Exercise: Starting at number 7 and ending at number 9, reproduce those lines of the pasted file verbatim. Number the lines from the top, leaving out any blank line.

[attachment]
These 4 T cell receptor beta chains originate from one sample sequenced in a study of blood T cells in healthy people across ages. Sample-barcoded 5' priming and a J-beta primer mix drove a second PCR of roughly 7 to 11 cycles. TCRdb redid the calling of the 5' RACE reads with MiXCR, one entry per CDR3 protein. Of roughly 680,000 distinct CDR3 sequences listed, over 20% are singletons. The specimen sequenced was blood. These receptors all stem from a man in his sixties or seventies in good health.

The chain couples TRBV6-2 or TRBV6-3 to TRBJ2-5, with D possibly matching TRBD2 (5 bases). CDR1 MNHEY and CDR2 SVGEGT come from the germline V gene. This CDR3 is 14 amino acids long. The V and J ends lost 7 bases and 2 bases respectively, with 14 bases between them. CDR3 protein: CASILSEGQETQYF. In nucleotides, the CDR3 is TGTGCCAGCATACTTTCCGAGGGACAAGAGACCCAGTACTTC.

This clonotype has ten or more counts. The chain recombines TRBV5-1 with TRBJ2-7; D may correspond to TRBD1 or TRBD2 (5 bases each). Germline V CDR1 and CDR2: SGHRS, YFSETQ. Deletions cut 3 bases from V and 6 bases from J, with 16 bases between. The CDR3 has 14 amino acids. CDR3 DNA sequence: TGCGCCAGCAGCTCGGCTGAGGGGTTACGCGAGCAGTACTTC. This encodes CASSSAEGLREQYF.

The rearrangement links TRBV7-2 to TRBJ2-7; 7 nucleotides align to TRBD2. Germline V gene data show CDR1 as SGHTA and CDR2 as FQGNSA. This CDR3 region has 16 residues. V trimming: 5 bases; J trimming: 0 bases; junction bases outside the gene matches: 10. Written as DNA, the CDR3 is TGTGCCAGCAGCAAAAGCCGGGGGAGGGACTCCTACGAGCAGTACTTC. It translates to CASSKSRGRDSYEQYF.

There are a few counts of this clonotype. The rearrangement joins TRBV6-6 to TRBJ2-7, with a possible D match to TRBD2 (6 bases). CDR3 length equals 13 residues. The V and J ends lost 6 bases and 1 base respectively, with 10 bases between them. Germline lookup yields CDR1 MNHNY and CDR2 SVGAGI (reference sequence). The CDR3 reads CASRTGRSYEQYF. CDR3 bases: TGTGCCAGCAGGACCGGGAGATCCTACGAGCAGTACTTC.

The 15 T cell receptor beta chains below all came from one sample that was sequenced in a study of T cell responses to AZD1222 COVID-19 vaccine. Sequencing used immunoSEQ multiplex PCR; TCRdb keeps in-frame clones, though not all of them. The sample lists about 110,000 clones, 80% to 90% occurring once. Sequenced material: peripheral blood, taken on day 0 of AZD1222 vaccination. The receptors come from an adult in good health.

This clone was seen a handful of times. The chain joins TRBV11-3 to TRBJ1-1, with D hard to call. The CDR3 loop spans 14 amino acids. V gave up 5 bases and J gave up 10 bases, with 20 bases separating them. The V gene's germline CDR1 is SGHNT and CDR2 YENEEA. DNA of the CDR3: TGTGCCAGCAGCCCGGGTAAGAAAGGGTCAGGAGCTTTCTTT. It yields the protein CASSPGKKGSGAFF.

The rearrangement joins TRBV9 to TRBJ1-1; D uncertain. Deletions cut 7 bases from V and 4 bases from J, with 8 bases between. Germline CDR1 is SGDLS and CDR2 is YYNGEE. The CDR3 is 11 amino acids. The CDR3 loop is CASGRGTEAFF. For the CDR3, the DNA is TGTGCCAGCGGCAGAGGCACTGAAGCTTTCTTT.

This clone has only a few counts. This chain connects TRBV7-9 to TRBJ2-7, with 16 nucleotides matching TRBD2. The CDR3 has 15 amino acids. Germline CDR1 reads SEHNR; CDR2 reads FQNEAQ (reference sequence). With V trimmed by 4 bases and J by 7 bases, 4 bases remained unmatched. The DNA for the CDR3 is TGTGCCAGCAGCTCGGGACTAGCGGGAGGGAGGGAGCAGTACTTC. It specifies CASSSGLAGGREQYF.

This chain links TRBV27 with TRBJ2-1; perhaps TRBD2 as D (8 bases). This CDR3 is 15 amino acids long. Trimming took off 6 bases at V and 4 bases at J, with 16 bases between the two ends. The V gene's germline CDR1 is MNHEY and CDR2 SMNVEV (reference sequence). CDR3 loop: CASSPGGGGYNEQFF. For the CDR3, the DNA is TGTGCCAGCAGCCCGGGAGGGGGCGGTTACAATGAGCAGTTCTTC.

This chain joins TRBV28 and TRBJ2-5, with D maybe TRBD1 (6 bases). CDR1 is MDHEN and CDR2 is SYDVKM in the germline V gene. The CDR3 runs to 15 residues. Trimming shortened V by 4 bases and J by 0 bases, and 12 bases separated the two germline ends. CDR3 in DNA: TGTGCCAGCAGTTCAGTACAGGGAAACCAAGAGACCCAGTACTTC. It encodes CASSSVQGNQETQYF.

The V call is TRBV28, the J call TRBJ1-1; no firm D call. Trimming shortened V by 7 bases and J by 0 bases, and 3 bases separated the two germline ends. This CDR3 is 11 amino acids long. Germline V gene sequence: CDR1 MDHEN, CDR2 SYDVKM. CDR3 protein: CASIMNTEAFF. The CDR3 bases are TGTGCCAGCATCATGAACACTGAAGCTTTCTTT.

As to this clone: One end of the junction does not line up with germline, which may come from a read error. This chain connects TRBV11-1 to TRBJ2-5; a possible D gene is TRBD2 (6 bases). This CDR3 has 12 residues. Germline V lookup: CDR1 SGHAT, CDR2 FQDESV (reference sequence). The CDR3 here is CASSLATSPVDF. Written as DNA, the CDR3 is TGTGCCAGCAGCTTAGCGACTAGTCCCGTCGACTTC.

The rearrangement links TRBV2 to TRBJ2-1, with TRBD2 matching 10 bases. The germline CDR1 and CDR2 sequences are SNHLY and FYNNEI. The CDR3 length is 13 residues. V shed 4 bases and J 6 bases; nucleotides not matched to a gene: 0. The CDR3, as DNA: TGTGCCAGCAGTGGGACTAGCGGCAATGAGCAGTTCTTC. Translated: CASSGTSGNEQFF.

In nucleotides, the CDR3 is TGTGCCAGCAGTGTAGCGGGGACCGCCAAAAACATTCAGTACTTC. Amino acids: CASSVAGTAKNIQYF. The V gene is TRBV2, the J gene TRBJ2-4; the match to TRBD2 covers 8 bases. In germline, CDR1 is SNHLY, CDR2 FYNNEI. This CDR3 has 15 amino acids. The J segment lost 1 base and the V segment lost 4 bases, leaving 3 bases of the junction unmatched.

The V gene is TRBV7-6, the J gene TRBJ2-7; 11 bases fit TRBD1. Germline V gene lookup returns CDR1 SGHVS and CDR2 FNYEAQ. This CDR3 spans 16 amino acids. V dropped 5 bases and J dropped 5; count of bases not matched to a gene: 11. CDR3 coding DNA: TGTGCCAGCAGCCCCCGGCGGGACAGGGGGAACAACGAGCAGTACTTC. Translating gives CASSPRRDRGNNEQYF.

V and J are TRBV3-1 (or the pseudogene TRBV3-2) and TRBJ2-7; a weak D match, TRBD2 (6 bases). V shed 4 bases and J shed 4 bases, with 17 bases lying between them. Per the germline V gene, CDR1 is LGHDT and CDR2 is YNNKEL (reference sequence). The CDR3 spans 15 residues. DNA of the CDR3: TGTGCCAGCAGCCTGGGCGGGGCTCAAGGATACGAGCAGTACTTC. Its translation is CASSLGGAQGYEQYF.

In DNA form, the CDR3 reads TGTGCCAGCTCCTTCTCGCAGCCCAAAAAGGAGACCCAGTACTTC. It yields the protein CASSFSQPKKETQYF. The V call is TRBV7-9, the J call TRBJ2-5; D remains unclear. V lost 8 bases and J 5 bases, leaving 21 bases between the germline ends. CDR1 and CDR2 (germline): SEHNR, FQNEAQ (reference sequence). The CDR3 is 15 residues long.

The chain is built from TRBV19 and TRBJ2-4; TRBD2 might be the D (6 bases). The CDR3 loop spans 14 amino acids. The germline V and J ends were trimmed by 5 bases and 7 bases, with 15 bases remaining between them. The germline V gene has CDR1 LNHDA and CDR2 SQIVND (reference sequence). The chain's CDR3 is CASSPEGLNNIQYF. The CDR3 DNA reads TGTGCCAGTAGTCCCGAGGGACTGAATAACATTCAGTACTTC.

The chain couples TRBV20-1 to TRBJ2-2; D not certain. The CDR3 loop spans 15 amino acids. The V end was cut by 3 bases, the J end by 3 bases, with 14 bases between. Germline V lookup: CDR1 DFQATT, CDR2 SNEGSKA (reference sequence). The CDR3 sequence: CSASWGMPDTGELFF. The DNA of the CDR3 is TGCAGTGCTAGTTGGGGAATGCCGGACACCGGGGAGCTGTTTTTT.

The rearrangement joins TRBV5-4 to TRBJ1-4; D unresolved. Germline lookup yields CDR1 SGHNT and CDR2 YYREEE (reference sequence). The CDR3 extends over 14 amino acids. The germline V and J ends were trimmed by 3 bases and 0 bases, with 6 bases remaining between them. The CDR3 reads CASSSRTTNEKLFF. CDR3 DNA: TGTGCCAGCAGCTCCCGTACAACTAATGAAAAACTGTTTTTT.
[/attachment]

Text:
This clone was seen a handful of times. The chain joins TRBV11-3 to TRBJ1-1, with D hard to call. The CDR3 loop spans 14 amino acids. V gave up 5 bases and J gave up 10 bases, with 20 bases separating them. The V gene's germline CDR1 is SGHNT and CDR2 YENEEA. DNA of the CDR3: TGTGCCAGCAGCCCGGGTAAGAAAGGGTCAGGAGCTTTCTTT. It yields the protein CASSPGKKGSGAFF.

The rearrangement joins TRBV9 to TRBJ1-1; D uncertain. Deletions cut 7 bases from V and 4 bases from J, with 8 bases between. Germline CDR1 is SGDLS and CDR2 is YYNGEE. The CDR3 is 11 amino acids. The CDR3 loop is CASGRGTEAFF. For the CDR3, the DNA is TGTGCCAGCGGCAGAGGCACTGAAGCTTTCTTT.

This clone has only a few counts. This chain connects TRBV7-9 to TRBJ2-7, with 16 nucleotides matching TRBD2. The CDR3 has 15 amino acids. Germline CDR1 reads SEHNR; CDR2 reads FQNEAQ (reference sequence). With V trimmed by 4 bases and J by 7 bases, 4 bases remained unmatched. The DNA for the CDR3 is TGTGCCAGCAGCTCGGGACTAGCGGGAGGGAGGGAGCAGTACTTC. It specifies CASSSGLAGGREQYF.